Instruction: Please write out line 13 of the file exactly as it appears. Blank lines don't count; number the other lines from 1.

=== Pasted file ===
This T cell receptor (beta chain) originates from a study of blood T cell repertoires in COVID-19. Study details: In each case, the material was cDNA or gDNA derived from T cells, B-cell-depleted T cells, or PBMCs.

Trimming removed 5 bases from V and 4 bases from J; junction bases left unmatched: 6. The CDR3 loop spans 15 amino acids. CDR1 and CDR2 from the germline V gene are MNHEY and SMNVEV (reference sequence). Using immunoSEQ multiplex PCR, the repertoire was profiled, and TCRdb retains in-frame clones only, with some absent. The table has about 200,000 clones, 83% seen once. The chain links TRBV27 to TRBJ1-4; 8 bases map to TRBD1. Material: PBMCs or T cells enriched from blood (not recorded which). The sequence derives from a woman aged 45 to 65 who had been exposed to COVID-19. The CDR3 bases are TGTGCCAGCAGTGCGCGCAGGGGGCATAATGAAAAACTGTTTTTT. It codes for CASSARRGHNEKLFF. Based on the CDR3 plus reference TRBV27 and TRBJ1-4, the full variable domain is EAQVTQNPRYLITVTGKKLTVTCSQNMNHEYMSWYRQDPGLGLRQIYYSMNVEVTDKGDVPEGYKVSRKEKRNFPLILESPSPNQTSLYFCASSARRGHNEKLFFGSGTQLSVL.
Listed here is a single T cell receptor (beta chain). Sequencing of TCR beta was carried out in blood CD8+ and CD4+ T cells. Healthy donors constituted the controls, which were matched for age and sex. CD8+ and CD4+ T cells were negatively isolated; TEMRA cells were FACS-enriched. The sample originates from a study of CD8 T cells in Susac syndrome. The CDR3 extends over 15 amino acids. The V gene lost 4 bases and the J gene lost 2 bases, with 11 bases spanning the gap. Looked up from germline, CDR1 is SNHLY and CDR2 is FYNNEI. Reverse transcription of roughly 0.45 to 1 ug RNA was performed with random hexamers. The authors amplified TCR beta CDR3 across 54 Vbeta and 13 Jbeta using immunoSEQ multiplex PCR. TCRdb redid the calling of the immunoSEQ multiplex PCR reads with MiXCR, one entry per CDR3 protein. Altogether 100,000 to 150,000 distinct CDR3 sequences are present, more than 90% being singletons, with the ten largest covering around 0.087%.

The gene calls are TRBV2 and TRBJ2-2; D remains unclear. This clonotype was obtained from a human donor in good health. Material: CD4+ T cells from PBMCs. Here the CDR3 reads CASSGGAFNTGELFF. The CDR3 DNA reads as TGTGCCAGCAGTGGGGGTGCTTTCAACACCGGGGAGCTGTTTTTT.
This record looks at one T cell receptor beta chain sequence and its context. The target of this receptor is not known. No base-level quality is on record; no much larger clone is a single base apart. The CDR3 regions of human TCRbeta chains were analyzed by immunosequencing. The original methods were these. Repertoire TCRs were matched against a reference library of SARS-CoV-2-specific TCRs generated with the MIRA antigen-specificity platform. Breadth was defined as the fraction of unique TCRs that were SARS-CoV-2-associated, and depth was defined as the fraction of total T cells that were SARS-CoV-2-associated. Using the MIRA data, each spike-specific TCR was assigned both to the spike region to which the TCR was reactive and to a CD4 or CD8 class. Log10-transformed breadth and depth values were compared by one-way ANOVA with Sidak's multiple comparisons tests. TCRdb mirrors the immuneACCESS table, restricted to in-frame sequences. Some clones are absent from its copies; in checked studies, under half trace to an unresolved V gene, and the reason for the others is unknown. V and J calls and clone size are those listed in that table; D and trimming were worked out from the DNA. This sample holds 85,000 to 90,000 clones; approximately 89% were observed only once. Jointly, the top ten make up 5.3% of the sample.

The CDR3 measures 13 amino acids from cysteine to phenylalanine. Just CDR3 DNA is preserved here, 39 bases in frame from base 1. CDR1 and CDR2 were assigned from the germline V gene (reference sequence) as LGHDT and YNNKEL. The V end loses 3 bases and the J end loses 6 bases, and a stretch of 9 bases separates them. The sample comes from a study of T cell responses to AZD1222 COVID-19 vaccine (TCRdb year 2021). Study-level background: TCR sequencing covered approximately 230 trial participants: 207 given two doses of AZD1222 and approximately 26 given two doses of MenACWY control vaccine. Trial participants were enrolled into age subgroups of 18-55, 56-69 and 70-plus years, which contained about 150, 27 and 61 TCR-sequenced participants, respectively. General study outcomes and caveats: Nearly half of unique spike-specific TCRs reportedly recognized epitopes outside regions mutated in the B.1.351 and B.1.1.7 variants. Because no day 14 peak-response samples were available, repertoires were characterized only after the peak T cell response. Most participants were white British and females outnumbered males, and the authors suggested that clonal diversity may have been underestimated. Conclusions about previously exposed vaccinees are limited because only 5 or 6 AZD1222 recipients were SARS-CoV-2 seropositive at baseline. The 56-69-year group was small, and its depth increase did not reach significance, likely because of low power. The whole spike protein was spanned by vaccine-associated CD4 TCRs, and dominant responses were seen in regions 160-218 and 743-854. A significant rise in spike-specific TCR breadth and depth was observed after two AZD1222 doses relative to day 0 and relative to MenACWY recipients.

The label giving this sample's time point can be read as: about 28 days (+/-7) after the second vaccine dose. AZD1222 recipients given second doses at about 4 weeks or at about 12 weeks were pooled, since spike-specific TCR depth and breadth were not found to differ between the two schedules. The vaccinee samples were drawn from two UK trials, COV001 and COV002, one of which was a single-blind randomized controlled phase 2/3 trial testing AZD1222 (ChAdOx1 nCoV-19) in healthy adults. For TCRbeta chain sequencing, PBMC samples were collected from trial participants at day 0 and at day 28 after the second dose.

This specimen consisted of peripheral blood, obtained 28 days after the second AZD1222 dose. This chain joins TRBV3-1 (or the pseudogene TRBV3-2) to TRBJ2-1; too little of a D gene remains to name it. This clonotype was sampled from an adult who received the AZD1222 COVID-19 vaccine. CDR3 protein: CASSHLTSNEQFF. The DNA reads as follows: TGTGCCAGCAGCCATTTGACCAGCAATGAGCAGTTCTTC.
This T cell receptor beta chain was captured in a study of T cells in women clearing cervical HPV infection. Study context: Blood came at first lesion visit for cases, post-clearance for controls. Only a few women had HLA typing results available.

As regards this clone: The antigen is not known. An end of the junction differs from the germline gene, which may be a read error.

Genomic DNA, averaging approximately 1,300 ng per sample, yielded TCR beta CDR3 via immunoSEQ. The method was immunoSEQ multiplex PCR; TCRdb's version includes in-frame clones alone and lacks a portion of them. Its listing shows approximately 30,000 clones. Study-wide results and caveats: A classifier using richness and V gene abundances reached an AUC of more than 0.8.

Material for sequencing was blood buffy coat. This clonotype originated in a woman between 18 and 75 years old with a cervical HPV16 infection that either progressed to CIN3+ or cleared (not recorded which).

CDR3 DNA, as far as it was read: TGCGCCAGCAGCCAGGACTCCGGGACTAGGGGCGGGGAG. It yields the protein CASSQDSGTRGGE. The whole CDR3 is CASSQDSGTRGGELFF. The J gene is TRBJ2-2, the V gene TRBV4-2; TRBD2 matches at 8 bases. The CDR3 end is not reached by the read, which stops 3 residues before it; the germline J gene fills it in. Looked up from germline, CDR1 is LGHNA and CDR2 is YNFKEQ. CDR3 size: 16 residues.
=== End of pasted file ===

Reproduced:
CDR3 DNA, as far as it was read: TGCGCCAGCAGCCAGGACTCCGGGACTAGGGGCGGGGAG. It yields the protein CASSQDSGTRGGE. The whole CDR3 is CASSQDSGTRGGELFF. The J gene is TRBJ2-2, the V gene TRBV4-2; TRBD2 matches at 8 bases. The CDR3 end is not reached by the read, which stops 3 residues before it; the germline J gene fills it in. Looked up from germline, CDR1 is LGHNA and CDR2 is YNFKEQ. CDR3 size: 16 residues.